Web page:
In a previous post, we discussed the move of video conferencing to software and virtualization. At the show this year, a plethora of products were announced that follow this exact model. Rather than provide a breakdown of every company and their new solutions, let’s take a look at the common themes throughout all of the announcements.

Software Based
Each new product and solution that was announced was entirely software based. What does that mean? Gone are the days of specialized hardware or DSPs that are purpose built for a particular video conferencing application. Instead, manufacturers are writing software that can either be loaded on off- the-shelf servers or deployed on virtual servers. A significant benefit to this trend is increased scalability, can easily add or delete users without having to purchase more hardware. Not only does this help reduce the costs associated with video it allows more people to access to the technology.

It’s About Collaboration
Video conferencing vendors are beginning to recognize that simply meeting via video isn’t enough. The need for users to collaborate with others on documents and deliverables is growing in importance. Nearly all of the software based announcements included features around content sharing, annotation and white boarding and even the ability to store perpetual notes in a virtual room that can be revisited. These features will elevate video from individual meetings to on-going collaborative sessions that can start and stop organically.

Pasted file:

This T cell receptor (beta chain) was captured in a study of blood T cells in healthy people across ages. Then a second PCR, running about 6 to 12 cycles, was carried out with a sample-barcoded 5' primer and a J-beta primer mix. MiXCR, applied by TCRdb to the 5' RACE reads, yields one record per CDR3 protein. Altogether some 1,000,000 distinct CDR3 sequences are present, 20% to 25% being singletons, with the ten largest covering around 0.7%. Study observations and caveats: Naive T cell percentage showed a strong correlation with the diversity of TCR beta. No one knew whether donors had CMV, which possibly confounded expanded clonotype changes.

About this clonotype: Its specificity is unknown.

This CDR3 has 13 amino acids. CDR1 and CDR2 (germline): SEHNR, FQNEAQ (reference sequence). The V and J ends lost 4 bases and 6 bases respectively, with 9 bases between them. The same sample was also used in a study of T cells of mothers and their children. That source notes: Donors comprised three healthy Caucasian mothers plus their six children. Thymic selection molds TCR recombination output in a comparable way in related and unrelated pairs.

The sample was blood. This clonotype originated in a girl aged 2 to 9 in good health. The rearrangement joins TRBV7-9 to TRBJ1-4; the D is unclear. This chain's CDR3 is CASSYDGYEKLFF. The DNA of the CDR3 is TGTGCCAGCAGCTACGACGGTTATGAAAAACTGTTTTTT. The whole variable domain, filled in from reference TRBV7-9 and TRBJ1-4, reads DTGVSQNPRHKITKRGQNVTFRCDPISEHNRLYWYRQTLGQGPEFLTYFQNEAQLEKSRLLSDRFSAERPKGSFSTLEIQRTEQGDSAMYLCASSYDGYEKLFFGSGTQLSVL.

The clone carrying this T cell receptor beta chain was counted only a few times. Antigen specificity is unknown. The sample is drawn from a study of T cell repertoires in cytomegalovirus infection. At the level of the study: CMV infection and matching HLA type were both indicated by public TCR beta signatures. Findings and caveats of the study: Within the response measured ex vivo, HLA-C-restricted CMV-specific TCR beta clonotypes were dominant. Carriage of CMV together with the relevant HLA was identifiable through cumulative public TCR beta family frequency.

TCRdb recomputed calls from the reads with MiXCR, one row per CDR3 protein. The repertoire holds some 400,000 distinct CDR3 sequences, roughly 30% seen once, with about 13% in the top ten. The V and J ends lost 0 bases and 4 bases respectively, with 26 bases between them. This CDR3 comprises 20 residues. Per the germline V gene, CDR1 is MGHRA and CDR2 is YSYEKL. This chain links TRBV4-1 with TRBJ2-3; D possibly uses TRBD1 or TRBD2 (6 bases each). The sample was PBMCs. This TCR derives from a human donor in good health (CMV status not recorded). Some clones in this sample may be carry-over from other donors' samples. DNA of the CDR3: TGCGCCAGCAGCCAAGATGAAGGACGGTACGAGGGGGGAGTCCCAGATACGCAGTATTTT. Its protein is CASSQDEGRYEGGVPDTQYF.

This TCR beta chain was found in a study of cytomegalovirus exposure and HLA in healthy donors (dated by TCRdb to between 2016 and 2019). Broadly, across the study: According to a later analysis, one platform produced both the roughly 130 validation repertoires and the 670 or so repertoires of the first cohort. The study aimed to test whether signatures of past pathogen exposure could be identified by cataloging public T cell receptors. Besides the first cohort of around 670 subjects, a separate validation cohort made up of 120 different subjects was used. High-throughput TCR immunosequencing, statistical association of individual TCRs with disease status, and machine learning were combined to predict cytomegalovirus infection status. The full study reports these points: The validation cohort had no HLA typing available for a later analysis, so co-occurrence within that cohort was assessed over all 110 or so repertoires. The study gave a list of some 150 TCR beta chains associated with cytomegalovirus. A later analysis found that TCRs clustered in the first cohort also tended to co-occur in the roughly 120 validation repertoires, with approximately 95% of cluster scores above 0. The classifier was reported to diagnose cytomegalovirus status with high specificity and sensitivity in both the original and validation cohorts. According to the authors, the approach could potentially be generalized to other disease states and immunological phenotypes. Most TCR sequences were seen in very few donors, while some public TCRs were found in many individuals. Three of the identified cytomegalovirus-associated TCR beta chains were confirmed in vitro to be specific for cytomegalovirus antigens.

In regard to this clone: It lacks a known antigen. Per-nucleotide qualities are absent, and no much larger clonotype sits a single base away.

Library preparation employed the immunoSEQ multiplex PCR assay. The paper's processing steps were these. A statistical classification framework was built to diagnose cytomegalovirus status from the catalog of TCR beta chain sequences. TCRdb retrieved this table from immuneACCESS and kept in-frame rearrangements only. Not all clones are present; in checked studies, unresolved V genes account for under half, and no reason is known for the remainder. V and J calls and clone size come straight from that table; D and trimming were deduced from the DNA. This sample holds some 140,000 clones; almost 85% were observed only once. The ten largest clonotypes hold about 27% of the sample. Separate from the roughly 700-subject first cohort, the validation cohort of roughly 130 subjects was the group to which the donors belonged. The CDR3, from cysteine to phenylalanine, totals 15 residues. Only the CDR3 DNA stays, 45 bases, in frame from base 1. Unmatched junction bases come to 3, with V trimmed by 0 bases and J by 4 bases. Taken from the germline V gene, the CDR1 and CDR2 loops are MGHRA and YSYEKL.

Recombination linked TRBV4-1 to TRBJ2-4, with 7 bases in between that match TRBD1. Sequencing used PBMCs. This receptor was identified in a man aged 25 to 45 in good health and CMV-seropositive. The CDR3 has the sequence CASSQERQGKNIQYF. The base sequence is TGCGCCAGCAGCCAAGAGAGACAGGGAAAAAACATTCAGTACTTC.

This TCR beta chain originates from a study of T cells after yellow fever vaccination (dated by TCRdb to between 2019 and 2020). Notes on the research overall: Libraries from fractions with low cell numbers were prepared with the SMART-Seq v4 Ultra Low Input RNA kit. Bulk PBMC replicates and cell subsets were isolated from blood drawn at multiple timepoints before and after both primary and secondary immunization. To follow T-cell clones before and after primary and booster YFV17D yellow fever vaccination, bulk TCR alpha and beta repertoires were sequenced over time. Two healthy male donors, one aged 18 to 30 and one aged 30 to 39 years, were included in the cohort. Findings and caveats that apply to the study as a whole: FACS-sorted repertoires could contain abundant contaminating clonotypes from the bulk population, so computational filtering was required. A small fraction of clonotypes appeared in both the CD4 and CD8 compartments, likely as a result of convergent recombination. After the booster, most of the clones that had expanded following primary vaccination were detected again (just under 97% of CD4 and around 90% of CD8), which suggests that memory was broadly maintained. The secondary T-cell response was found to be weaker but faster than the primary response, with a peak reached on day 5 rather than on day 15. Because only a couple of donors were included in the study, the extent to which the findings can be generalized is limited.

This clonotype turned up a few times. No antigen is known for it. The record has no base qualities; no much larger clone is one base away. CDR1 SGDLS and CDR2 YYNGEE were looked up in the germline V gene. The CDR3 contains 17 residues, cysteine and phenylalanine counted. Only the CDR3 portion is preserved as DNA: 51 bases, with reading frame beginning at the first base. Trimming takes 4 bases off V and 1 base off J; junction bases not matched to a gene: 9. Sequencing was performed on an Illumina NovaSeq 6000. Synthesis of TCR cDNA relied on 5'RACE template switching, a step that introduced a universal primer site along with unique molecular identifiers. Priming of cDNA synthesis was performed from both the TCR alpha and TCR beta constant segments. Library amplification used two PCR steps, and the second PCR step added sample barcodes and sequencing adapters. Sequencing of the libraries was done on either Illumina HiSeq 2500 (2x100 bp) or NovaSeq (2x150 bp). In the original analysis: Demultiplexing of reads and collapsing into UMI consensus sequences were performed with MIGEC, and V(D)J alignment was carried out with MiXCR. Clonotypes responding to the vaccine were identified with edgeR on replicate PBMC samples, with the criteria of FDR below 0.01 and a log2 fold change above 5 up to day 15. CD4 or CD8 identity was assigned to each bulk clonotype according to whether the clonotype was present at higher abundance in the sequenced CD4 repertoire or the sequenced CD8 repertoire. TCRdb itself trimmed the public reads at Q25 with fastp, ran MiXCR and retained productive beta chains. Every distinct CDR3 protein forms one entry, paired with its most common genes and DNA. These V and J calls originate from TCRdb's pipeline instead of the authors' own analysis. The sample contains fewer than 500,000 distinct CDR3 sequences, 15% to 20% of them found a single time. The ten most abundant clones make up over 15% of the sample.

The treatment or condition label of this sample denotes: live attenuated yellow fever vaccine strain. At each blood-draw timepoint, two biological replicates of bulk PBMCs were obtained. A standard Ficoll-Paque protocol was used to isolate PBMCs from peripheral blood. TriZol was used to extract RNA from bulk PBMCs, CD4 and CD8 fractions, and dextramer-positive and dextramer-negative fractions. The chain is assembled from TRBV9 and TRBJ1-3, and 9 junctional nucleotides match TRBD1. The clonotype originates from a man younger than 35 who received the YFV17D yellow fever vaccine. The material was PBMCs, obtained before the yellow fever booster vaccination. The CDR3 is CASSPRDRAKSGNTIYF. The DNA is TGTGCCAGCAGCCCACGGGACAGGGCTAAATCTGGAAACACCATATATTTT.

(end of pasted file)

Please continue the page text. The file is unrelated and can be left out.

Go Mobile or Go Home
Not surprising, mobile devices took center stage at Infocomm and all of the video related announcements included significant functionality around them. For a short time, the ability to simply join a video meeting on your mobile device was enough. Users were blown away by the convenience of being able to join from anywhere. However, early solutions provided limited functionality for those mobile attendees. Manufacturers have realized that simply joining from a mobile device is no longer enough. End users want the ability to join, share content, control the meeting and have no restrictions based on their device. Some really exciting features include the ability to connect to meetings with multiple devices, screen share directly from a tablet or smartphone, and more.

As Far as the Eye Can See
As previously mentioned, these new software platforms are lowering the cost of implementing video across all users in an organization. Beyond that, the importance of being able to extend visual collaboration to anyone outside of the organization has become a major feature. All solutions are allowing anyone to join via a web browser, a UC client, or a myriad of other solutions currently in use. Instead of requiring uses to take special steps to join a meeting, they can join with whatever software, device, or solution they are currently utilizing.

The transition to software in collaboration is happening quickly and the latest solutions are a testament to that. With this new model, the development time for new features and support is rapidly increasing so users will have access to the latest tools as soon as they are available. It’s an exciting time for people everywhere as their ability to be connected is increasing exponentially!

With the advent of smartphones, tablets, and other consumer devices, employers are now dealing with a high demand from employees to not only allow BYOD (Bring Your Own Device) but also to provide the tools and support needed to integrate these devices into new and existing business technologies.